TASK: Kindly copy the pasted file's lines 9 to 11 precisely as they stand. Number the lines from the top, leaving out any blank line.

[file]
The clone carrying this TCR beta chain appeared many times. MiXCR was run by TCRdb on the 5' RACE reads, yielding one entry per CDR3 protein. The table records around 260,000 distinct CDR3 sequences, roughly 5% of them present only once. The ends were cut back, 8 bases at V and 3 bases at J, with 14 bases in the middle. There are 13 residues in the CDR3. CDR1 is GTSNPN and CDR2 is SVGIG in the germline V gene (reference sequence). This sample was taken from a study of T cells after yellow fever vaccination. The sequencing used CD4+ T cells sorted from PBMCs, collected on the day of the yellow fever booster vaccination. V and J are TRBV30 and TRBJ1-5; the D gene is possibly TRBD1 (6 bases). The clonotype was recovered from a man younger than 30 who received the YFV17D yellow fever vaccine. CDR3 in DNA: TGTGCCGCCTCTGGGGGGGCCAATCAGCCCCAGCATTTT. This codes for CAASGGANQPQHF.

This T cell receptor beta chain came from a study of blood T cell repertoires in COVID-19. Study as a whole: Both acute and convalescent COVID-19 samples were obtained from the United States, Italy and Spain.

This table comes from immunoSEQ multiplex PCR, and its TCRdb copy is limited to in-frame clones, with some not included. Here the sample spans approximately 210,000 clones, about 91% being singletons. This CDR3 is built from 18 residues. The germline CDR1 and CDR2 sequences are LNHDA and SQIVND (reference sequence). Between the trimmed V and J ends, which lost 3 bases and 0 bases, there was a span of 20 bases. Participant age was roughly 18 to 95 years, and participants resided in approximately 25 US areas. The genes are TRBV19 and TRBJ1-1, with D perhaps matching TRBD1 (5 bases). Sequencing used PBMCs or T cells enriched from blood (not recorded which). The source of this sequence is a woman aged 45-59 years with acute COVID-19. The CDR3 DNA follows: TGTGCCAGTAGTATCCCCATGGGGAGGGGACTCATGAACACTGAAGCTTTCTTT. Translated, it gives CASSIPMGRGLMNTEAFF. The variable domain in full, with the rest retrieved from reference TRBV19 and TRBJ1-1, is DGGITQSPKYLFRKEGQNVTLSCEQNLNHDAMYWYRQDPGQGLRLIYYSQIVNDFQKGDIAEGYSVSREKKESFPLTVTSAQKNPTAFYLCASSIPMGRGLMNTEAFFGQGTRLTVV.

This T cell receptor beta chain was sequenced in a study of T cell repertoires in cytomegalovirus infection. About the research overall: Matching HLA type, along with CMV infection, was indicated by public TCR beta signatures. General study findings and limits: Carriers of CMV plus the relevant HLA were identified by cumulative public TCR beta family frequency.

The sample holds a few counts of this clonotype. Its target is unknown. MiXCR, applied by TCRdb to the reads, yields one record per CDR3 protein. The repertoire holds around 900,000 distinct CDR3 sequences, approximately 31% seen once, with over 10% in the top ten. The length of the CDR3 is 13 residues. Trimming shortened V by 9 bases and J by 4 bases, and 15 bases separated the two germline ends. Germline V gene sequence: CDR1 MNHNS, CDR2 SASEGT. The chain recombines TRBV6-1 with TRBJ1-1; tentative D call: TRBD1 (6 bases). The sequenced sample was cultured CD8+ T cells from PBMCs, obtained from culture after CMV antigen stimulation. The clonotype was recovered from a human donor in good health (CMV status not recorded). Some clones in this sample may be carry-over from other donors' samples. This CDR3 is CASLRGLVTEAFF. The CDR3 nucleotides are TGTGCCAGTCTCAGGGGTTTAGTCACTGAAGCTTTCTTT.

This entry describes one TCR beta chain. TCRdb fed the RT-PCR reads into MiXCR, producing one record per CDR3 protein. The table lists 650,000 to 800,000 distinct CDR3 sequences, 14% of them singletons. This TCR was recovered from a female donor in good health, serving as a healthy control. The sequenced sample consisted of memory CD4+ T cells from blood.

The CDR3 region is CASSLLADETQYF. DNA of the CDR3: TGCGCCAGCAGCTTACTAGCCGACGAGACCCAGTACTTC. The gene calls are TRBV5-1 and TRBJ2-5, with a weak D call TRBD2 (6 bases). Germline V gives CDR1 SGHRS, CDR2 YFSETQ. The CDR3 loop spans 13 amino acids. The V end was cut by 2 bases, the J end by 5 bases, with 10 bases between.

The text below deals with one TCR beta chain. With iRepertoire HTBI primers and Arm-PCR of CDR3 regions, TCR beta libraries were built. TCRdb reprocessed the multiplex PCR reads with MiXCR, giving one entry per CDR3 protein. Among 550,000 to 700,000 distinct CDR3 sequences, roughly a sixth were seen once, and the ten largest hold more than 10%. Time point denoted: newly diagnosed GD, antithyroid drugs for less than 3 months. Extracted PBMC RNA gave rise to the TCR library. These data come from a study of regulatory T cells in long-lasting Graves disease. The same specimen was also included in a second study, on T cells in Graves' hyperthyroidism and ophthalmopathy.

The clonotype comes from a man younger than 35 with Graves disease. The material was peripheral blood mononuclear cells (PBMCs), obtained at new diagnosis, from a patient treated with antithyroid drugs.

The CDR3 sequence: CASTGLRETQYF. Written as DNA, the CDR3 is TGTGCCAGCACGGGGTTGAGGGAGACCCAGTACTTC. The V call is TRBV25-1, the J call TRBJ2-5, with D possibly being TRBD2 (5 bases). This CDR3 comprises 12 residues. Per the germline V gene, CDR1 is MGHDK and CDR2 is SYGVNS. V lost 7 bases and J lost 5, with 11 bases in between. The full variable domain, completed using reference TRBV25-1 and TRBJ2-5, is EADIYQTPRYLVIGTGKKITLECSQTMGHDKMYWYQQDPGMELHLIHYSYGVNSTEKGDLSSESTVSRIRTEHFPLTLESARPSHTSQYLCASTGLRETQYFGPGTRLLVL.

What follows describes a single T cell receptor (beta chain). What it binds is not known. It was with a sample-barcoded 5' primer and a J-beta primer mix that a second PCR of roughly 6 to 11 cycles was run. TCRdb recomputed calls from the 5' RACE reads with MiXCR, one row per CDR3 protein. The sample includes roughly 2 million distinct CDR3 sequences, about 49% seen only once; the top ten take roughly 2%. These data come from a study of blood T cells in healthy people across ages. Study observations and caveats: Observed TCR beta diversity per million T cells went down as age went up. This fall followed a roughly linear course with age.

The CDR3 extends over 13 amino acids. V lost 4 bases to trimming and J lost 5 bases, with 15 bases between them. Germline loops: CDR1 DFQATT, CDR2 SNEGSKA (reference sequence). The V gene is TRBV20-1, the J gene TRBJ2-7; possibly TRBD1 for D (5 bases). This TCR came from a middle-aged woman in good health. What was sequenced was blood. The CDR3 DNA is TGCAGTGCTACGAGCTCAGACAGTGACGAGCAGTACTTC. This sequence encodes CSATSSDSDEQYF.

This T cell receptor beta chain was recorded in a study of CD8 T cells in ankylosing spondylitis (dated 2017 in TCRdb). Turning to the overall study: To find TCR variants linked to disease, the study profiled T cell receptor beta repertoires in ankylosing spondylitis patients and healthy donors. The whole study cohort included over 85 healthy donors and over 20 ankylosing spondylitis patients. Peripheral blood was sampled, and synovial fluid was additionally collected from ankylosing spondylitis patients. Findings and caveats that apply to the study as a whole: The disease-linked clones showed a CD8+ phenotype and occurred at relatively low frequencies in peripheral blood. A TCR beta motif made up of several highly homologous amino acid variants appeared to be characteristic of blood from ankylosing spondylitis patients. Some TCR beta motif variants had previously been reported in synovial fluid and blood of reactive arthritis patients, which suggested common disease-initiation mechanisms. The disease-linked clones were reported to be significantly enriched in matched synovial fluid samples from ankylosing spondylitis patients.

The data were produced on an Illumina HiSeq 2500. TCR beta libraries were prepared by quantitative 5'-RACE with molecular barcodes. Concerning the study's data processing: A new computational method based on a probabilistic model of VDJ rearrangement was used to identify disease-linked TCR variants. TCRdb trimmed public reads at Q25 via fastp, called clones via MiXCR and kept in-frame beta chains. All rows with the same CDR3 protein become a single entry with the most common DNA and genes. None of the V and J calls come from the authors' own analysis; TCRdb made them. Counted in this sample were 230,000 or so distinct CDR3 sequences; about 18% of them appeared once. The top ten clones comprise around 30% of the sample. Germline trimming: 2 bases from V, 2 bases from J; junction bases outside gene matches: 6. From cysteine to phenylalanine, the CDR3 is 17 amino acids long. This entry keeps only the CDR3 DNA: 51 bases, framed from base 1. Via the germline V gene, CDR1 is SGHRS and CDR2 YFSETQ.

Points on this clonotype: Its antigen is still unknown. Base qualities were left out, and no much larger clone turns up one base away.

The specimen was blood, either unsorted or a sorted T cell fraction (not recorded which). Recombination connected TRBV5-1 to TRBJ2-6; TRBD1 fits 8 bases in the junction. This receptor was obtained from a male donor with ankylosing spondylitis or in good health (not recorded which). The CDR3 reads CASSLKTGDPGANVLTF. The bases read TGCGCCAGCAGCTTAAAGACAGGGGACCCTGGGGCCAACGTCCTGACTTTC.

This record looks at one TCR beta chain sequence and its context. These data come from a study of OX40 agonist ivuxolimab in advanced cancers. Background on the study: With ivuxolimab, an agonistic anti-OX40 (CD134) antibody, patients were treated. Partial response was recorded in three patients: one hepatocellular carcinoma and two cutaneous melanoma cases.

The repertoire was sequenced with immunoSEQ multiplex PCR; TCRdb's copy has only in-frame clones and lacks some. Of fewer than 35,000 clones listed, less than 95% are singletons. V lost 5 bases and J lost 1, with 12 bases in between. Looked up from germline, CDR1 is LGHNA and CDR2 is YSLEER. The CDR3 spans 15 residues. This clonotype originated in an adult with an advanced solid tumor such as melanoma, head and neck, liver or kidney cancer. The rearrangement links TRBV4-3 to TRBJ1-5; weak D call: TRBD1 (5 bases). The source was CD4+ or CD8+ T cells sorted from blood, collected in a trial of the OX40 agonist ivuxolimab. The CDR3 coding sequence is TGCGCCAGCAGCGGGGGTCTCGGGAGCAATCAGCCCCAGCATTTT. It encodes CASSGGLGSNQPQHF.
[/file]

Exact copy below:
The clonotype comes from a man younger than 35 with Graves disease. The material was peripheral blood mononuclear cells (PBMCs), obtained at new diagnosis, from a patient treated with antithyroid drugs.

The CDR3 sequence: CASTGLRETQYF. Written as DNA, the CDR3 is TGTGCCAGCACGGGGTTGAGGGAGACCCAGTACTTC. The V call is TRBV25-1, the J call TRBJ2-5, with D possibly being TRBD2 (5 bases). This CDR3 comprises 12 residues. Per the germline V gene, CDR1 is MGHDK and CDR2 is SYGVNS. V lost 7 bases and J lost 5, with 11 bases in between. The full variable domain, completed using reference TRBV25-1 and TRBJ2-5, is EADIYQTPRYLVIGTGKKITLECSQTMGHDKMYWYQQDPGMELHLIHYSYGVNSTEKGDLSSESTVSRIRTEHFPLTLESARPSHTSQYLCASTGLRETQYFGPGTRLLVL.

What follows describes a single T cell receptor (beta chain). What it binds is not known. It was with a sample-barcoded 5' primer and a J-beta primer mix that a second PCR of roughly 6 to 11 cycles was run. TCRdb recomputed calls from the 5' RACE reads with MiXCR, one row per CDR3 protein. The sample includes roughly 2 million distinct CDR3 sequences, about 49% seen only once; the top ten take roughly 2%. These data come from a study of blood T cells in healthy people across ages. Study observations and caveats: Observed TCR beta diversity per million T cells went down as age went up. This fall followed a roughly linear course with age.